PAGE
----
If I had picked the mushrooms in my garden a fortnight ago, you would not be readingthis column, either because they were delicious risotto-ed or fried with butter and garlic; or because I would be dead. I exaggerate: apparently you can eat Paxillus involutus (brown roll rims) time and again for years and then, one year, you die of renal failure.
It made me wonder whether other people have been foraging mushrooms and ending up in hospital; they have been.
We have 5,000 varieties of mushroom in the UK, of which about 90 per cent are harmless. About 40 are gastronomic stars, among them ceps, chanterelles and morelles. Understandably, celebrity chefs have been urging the British to make the most of nature's free larder.
Enjoying both the outdoors and a bargain, the prospect of strolling through woods, basket in hand, accumulating free food appeals to me. The only problem is that I don't have a clue which mushrooms are edible and which are not. A cursory investigation reveals the highly toxic fly agaric to be an almost comically evil-looking red toadstool, but other horrors such as death cap (Amanita phalloides) and destroying angel (Amanita virosa) look just like ... mushrooms.
Thanks to the combination of chefly advice and fungi's abundance this year, foodies have been descending on Epping Forest near London to root out bargains. Forest rangers are picking them up (the foragers, that is) because there, like many woods, you need a permit to pick mushrooms. Between 100 and 150 mushroom-pickers were stopped in a single weekend. Ranger Nick Baker said: "They pick poisonous mushrooms, edible mushrooms and mushrooms that they don't know what they are. We had somebody who collapsed and we had to call an ambulance."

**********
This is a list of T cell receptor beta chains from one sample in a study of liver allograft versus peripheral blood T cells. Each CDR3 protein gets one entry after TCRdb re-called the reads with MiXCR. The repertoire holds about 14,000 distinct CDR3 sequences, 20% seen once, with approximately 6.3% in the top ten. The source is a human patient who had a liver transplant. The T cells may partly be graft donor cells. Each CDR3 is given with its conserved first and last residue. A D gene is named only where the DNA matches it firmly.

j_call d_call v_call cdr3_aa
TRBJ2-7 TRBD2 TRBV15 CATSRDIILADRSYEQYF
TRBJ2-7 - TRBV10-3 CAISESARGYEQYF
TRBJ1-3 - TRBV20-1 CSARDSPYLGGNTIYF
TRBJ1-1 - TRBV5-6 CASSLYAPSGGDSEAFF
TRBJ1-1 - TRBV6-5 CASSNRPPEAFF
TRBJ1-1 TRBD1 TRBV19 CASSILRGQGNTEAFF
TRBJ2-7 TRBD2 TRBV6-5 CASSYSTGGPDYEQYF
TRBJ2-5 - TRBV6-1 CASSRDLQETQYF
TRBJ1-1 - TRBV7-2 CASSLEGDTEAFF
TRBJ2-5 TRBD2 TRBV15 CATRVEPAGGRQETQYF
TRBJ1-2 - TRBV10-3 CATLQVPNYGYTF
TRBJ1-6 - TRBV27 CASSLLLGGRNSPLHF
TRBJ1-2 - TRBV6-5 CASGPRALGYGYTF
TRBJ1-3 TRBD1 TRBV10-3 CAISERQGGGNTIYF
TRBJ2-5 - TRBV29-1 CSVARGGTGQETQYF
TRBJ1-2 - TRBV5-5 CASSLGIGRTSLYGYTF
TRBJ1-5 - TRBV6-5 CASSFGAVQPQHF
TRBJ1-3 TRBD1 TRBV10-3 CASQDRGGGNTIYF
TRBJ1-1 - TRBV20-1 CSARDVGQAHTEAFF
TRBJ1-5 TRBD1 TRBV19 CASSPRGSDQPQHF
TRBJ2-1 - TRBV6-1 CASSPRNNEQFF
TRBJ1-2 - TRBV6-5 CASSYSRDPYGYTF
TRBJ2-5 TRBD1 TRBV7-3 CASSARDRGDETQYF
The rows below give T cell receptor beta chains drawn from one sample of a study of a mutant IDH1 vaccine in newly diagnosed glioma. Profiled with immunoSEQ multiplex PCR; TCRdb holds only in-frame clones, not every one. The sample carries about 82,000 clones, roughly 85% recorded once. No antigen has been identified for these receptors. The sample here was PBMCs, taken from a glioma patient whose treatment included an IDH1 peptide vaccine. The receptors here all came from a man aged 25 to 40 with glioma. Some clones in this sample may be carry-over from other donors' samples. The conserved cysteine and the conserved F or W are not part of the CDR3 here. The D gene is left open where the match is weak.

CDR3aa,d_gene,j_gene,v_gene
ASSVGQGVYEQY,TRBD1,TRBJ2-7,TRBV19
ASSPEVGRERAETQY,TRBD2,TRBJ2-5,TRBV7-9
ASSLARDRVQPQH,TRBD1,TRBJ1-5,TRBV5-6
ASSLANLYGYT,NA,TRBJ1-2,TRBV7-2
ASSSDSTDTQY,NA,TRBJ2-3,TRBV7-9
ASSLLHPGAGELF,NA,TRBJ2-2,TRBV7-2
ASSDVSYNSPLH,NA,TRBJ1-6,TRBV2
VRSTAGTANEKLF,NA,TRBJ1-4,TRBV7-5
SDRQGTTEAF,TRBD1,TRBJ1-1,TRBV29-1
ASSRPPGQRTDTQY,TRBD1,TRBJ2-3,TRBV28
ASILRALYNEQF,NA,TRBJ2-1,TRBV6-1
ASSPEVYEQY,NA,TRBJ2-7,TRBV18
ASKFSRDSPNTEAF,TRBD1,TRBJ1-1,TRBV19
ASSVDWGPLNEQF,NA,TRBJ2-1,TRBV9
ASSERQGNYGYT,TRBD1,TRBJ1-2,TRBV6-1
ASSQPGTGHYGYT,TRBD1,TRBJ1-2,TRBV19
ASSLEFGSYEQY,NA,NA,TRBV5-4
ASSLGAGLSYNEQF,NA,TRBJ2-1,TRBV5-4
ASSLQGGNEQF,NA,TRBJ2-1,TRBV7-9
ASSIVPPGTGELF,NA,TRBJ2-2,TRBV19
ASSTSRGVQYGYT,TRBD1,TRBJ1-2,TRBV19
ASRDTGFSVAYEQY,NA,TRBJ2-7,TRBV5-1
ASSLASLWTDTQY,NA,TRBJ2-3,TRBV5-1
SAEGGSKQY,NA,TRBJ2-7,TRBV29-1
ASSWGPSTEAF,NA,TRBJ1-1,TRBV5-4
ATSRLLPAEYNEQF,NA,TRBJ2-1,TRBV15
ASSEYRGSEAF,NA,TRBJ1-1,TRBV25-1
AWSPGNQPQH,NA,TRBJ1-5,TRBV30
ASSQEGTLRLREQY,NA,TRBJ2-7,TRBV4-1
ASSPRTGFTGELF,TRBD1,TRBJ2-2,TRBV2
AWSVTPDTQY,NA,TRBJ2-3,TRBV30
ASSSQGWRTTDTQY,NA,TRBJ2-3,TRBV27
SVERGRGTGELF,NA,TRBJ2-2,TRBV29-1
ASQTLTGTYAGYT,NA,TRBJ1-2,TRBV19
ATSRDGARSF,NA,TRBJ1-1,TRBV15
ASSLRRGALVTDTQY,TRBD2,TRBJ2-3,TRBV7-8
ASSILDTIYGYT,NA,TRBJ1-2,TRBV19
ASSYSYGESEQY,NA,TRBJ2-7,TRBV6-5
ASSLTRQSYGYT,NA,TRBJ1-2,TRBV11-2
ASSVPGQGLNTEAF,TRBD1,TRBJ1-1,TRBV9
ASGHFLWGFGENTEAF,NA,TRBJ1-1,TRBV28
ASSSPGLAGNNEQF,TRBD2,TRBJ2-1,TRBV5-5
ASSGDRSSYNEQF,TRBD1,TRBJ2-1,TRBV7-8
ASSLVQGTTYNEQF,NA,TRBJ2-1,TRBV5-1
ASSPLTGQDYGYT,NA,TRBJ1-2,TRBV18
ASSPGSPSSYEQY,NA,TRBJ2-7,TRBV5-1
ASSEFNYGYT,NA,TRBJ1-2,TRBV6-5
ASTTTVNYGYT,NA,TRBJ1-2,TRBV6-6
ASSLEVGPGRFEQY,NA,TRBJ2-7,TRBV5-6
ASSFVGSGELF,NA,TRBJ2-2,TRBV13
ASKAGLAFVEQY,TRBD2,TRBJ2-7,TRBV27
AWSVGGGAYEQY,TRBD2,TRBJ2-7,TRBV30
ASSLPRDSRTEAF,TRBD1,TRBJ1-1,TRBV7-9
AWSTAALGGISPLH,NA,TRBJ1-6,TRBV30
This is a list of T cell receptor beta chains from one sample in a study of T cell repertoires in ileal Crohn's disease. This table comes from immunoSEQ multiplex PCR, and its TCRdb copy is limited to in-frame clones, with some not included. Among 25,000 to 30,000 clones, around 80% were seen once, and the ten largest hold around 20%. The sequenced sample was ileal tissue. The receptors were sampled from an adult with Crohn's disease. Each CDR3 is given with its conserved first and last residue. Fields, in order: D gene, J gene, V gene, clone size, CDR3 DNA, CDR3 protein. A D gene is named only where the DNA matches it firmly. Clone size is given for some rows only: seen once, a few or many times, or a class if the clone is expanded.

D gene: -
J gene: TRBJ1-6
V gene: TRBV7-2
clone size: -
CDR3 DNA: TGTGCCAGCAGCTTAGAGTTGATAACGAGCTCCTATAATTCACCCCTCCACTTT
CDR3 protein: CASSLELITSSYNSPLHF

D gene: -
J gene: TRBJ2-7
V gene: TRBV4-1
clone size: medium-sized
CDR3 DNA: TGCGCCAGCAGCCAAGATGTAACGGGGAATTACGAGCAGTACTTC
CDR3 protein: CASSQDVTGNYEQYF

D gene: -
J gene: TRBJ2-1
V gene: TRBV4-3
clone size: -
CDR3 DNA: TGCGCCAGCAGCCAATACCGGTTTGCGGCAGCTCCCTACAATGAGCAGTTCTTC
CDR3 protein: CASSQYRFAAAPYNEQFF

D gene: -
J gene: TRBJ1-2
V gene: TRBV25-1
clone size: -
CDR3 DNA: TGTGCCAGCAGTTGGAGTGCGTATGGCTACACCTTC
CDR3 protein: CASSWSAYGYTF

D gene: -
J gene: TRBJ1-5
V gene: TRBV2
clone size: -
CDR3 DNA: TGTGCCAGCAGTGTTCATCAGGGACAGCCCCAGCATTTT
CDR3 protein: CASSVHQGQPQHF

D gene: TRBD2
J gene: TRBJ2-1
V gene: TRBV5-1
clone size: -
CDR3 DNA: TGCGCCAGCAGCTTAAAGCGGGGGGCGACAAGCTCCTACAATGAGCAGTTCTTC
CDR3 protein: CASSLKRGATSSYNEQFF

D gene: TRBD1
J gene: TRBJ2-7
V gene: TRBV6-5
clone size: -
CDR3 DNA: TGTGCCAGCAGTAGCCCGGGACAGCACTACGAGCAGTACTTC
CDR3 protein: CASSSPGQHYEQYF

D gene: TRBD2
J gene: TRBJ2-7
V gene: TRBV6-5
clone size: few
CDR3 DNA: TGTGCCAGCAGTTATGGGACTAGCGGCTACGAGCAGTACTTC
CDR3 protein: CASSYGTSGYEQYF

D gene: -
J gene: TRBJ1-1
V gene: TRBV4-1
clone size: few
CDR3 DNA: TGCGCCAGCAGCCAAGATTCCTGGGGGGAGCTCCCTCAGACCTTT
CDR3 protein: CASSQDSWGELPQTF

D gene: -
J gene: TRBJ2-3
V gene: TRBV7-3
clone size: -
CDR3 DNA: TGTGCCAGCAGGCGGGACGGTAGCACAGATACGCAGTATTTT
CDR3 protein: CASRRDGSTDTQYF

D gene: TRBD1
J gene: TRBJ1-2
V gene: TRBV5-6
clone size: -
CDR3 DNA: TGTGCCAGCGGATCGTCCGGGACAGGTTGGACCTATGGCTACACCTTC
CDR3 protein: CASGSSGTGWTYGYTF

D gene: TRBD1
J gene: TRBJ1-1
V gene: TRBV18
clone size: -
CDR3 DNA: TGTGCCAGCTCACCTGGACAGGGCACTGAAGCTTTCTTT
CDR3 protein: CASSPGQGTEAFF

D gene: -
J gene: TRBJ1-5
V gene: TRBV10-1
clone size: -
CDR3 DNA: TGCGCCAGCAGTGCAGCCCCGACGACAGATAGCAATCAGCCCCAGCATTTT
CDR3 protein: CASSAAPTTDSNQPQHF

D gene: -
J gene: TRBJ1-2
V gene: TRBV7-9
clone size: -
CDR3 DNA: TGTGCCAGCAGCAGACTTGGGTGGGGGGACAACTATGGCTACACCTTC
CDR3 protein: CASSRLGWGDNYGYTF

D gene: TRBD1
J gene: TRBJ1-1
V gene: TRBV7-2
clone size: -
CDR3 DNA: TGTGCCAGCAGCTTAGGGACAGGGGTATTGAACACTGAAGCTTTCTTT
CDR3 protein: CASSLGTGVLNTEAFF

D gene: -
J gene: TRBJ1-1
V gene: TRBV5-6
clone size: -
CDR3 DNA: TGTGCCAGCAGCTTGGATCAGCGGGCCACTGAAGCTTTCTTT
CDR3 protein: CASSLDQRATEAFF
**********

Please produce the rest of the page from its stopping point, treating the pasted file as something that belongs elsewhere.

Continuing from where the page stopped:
The continentals have always picked mushrooms; they know which is which. By contrast we Brits are "fungi-phobic". Perhaps this isn't surprising given that we industrialised first and live a mostly urbanised existence in a small island. The UK has 11 per cent forest cover compared with France (28 per cent), Italy (33 per cent) and Spain (35 per cent). In France, pharmacists are trained to identify certain species. Boots don't offer this service; perhaps they should.
Anyway, aside from a few enlightened individuals here who know their culinary delicacies, most of us are ignorant. Which is why people have been tumbling into accident and emergency wards clutching their tummies: during 2008 and 2009 the National Poisons Information Service received 147 and 123 inquiries respectively about mushroom poisoning. By last month the number for this year had jumped to 209.
Very occasionally, people die, such as Amphon Tuckey, who ate death caps gathered by her niece at Ventnor Botanic Gardens in the Isle of Wight two years ago. Also two years ago Nicholas Evans, author of The Horse Whisperer, fell badly ill after he, his wife and his brother- and sister-in-law picked webcaps (Cortinarius speciosissimus.) The author had correctly picked edible fungi many times before.
I only "identified" the mushrooms in my garden from pictures taken by a photographer who wanders through woods in Sussex; thank you Matthew Hutchings of mushrooms.org.uk. These brown roll rims looked normal, and indeed were once commonly eaten. The Wikipedia entry for Paxillus involutus says: "Questions were first raised about its toxicity after an German mycologist, Dr Julius Schäffer, died after eating it in October 1944."
I like to think he had many happy mushroom meals.
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